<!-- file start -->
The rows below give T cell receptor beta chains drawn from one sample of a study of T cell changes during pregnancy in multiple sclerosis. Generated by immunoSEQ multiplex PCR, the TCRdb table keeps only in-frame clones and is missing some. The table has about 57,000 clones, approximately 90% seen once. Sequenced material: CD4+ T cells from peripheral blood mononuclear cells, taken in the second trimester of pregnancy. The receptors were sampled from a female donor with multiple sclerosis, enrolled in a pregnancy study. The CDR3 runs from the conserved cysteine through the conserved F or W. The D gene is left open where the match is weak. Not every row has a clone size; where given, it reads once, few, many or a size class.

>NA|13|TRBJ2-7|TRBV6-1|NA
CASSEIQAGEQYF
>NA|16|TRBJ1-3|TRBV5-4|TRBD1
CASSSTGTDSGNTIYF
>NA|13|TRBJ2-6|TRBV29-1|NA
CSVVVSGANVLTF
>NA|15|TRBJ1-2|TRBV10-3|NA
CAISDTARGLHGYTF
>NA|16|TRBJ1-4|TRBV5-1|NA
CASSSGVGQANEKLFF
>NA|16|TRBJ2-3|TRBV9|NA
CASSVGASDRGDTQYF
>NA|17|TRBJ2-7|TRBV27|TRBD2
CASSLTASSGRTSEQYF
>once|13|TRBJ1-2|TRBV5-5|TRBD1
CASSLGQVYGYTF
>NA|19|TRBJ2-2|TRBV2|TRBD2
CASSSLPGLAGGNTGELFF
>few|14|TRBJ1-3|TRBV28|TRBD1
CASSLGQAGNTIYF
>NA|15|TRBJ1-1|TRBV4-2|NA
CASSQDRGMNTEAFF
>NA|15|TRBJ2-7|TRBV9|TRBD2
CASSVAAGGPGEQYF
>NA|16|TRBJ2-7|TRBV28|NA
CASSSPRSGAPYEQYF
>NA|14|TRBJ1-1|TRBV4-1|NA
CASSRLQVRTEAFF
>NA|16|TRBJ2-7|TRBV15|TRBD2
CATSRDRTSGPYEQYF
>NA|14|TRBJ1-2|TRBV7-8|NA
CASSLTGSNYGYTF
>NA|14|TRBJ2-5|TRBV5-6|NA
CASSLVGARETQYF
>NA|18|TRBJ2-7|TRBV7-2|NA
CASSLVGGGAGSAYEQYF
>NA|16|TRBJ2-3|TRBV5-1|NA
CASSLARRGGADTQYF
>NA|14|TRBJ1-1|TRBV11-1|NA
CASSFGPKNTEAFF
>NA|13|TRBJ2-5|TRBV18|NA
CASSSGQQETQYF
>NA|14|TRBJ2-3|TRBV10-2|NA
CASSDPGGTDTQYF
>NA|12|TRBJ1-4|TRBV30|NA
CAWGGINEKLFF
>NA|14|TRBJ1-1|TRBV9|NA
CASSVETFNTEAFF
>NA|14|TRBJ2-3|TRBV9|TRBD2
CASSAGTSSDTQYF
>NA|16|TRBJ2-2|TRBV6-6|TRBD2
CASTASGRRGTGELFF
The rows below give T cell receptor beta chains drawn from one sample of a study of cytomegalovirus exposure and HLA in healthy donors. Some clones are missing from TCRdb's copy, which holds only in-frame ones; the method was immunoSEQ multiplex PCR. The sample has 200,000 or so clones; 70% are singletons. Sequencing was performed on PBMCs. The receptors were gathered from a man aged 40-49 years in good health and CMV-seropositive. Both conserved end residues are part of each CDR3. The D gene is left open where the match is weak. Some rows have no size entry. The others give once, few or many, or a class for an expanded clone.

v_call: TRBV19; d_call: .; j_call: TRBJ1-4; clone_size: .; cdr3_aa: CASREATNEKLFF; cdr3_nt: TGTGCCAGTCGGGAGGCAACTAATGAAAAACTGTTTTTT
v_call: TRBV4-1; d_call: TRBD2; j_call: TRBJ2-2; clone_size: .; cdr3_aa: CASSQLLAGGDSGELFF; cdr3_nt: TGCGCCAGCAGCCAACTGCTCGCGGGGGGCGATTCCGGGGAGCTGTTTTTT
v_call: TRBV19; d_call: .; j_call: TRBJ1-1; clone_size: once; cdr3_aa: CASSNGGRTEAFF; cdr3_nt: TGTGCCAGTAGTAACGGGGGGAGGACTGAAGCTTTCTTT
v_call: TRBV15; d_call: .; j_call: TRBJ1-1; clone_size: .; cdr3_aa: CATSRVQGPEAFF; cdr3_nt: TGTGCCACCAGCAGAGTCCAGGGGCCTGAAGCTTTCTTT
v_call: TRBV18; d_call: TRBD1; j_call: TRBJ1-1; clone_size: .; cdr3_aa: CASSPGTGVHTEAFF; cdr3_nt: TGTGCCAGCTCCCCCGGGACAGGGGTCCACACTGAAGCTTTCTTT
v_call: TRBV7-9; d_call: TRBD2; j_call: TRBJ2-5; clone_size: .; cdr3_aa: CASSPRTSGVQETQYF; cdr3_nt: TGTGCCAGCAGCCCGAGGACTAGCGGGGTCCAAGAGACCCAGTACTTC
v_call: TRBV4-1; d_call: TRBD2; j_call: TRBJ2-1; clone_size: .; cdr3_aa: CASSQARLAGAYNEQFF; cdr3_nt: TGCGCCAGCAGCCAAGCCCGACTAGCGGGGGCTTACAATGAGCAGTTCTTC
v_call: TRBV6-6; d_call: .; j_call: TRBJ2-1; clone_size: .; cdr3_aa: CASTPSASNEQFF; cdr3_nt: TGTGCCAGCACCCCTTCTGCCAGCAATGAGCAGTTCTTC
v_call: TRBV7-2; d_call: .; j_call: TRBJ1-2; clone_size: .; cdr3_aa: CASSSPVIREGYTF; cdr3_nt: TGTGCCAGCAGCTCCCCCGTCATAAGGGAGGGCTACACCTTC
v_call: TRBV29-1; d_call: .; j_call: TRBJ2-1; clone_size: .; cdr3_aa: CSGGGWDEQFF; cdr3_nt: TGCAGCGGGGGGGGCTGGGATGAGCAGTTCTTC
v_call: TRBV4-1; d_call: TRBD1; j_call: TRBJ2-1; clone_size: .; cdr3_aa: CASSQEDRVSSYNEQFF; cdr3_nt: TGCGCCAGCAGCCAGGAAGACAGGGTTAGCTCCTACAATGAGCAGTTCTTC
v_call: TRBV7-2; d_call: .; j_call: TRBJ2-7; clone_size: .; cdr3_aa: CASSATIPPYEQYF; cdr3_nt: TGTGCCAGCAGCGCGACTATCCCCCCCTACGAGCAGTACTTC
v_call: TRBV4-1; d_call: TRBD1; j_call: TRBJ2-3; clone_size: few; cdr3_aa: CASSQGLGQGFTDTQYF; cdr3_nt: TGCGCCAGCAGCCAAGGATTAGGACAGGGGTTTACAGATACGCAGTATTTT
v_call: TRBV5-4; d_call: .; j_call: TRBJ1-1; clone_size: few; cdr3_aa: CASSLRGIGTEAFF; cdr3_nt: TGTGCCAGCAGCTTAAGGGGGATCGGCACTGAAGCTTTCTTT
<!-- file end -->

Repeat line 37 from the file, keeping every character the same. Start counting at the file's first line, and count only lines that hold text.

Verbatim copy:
CASSLVGGGAGSAYEQYF